We are pleased to announce that we have now added to our online Complete Theoretical Works the edited Latin texts, English translations, and manuscript source transcriptions (with facsimile images) of Tinctoris’s treatises De alteratione notarum (Tractatus alterationum) and De regulari valore notarum.
The project team are currently working hard to complete Books II and III of the extensive Liber de arte contrapuncti, which we expect to be available within the next few months.
We are also in the process of creating an innovative interface for displaying technical commentary material for the notation treatises, such as De imperfectione and De punctis, which will enable users to understand more clearly, on a note-by-note basis, the often complex mensural examples offered by Tinctoris in his work, and the relationship between his Latin text and the notational detail of the music itself. We expect the first fruits of this commentary material to be available on the site by around Easter 2016, and, as always, we very much welcome feedback from users on all aspects of our edition.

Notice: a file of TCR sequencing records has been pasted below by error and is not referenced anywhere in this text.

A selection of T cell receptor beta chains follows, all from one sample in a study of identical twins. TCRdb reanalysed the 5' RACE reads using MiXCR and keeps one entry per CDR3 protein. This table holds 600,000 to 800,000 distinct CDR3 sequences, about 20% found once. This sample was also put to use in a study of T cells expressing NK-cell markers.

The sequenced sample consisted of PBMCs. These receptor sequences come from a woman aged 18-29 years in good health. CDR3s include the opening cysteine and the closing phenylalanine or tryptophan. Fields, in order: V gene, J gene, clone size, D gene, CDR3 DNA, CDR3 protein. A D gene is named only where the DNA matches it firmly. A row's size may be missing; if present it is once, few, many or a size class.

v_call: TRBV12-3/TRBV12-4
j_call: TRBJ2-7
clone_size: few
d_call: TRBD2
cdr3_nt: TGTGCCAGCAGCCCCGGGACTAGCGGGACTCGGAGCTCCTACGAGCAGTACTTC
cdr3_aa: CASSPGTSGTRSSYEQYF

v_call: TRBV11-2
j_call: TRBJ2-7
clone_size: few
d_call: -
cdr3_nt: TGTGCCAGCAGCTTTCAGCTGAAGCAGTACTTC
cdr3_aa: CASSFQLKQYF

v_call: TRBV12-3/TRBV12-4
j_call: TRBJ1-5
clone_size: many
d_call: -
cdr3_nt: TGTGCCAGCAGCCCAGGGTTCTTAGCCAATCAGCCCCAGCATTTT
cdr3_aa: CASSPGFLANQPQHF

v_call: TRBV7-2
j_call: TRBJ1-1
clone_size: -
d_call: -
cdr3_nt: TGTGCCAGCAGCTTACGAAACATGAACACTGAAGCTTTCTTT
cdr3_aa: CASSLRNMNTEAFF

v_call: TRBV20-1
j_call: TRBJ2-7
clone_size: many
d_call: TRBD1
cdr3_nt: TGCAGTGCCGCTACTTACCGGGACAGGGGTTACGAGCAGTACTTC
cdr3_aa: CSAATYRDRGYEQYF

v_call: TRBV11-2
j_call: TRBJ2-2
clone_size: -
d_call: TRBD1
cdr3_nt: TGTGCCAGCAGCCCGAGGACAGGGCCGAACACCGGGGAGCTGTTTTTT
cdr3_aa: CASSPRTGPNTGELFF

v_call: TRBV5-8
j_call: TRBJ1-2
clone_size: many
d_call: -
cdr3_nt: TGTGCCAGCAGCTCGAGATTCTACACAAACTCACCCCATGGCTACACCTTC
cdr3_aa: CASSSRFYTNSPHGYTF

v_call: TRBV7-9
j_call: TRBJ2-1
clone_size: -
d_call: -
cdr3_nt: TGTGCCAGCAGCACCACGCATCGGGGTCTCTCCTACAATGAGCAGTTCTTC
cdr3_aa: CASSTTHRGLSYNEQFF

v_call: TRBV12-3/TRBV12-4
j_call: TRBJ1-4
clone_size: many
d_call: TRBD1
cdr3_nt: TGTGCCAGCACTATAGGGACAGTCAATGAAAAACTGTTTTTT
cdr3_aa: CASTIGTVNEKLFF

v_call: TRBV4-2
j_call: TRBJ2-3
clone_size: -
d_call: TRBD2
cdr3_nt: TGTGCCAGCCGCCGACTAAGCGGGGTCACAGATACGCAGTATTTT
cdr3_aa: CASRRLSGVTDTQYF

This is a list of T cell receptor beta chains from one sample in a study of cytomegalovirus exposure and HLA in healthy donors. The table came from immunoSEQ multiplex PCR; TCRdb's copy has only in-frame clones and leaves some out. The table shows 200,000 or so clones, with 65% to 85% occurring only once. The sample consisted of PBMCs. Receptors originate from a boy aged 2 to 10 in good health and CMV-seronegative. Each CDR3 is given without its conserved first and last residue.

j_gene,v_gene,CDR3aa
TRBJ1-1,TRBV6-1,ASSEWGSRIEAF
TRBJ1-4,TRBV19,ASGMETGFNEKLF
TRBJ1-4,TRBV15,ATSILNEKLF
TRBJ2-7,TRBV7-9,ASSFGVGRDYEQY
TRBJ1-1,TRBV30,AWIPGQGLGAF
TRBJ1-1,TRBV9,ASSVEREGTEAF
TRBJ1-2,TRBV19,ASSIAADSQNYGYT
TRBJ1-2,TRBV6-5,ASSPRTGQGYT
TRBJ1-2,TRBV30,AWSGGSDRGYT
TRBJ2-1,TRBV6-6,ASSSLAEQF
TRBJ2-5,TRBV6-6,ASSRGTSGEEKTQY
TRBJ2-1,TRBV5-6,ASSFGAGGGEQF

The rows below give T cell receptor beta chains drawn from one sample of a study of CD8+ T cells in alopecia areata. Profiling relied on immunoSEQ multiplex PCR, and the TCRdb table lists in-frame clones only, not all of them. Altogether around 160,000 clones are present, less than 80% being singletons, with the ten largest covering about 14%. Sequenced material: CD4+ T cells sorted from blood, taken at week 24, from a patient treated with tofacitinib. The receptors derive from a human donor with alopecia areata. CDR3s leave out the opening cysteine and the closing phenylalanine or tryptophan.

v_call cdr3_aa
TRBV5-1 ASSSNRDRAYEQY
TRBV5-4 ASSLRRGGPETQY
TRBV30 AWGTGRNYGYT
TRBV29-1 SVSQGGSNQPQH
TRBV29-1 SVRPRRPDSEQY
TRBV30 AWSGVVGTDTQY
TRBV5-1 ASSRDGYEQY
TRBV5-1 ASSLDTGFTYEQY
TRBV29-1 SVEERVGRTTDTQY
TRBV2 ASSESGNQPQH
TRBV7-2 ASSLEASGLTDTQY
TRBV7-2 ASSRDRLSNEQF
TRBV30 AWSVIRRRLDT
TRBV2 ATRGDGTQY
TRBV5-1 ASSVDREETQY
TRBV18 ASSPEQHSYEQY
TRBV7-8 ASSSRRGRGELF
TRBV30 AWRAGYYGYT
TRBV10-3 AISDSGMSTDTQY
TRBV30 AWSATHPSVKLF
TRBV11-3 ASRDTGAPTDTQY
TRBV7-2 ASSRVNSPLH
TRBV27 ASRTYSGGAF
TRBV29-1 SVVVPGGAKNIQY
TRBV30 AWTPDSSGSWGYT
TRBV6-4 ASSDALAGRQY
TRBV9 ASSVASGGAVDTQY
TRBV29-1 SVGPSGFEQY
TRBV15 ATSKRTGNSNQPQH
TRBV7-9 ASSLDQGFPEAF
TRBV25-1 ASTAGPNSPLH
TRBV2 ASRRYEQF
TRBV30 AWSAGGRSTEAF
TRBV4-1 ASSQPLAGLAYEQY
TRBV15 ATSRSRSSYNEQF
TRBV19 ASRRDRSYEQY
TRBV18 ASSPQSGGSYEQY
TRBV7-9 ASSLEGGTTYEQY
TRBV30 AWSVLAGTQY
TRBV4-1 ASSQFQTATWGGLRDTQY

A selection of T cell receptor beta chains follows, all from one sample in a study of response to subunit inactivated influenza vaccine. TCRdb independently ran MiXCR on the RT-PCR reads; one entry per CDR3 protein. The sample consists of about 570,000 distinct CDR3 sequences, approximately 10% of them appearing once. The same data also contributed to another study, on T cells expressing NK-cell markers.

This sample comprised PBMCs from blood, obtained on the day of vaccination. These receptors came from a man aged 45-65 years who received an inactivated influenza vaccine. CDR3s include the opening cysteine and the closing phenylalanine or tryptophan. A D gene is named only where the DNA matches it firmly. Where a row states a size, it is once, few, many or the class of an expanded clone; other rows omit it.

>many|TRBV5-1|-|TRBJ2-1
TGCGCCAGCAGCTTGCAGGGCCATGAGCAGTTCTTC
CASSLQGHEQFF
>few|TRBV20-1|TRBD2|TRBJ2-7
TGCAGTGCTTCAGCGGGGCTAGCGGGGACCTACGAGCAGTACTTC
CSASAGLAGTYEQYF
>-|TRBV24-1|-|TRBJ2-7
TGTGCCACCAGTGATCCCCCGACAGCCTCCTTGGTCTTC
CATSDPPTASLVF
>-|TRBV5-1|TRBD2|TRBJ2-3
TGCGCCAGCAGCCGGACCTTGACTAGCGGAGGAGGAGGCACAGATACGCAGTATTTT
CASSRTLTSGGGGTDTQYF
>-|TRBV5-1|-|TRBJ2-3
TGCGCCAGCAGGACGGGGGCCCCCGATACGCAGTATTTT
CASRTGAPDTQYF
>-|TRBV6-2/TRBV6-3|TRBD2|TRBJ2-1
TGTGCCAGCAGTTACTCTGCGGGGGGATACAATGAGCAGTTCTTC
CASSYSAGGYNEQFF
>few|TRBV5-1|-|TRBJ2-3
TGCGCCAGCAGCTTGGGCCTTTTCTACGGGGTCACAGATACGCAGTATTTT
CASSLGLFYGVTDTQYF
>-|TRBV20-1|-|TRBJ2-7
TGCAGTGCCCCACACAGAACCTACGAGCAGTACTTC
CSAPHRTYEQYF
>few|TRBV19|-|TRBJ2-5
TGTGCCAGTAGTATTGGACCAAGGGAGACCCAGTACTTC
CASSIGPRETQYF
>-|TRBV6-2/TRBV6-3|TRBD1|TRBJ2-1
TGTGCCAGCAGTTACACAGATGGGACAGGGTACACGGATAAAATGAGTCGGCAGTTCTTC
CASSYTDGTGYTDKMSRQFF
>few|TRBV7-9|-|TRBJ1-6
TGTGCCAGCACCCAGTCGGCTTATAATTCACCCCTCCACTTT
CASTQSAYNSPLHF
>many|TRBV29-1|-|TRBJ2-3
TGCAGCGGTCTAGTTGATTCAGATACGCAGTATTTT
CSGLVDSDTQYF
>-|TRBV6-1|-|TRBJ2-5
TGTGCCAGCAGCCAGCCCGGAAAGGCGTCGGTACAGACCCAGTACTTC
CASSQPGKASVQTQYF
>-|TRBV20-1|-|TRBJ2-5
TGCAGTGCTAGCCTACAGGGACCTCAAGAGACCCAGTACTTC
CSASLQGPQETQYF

You may also like to know that the two research students attached to this project, Christian Goursaud and Adam Whittaker, have now submitted their PhD dissertations to Birmingham City University for examination. Christian’s thesis, ‘The Neapolitan Presentation Manuscripts of Tinctoris’s Music Theory: Valencia 835 and Bologna 2573’, is a detailed codicological and palaeographical examination of two of the principal sources of Tinctoris works; Adam’s thesis, ‘Musical Exemplarity in the Notational Treatises of Johannes Tinctoris (c. 1435–1511)’, looks in wide-ranging detail at the relationships between the Latin texts and musical examples in Tinctoris’s treatises, and considers some of the larger historical issues of readership and modes of reading with material of this kind. We wish them all the best for their examination.
Finally, the project team would like to record their thanks to the Faculty of Arts, Design and Media, Birmingham City University, of which Birmingham Conservatoire is a constituent School, for their continuing support and funding of this project, and for enabling the appointment of Christian Goursaud as Research Fellow for the academic year 2015–16.
Ronald Woodley, Jeffrey J. Dean, and David Lewis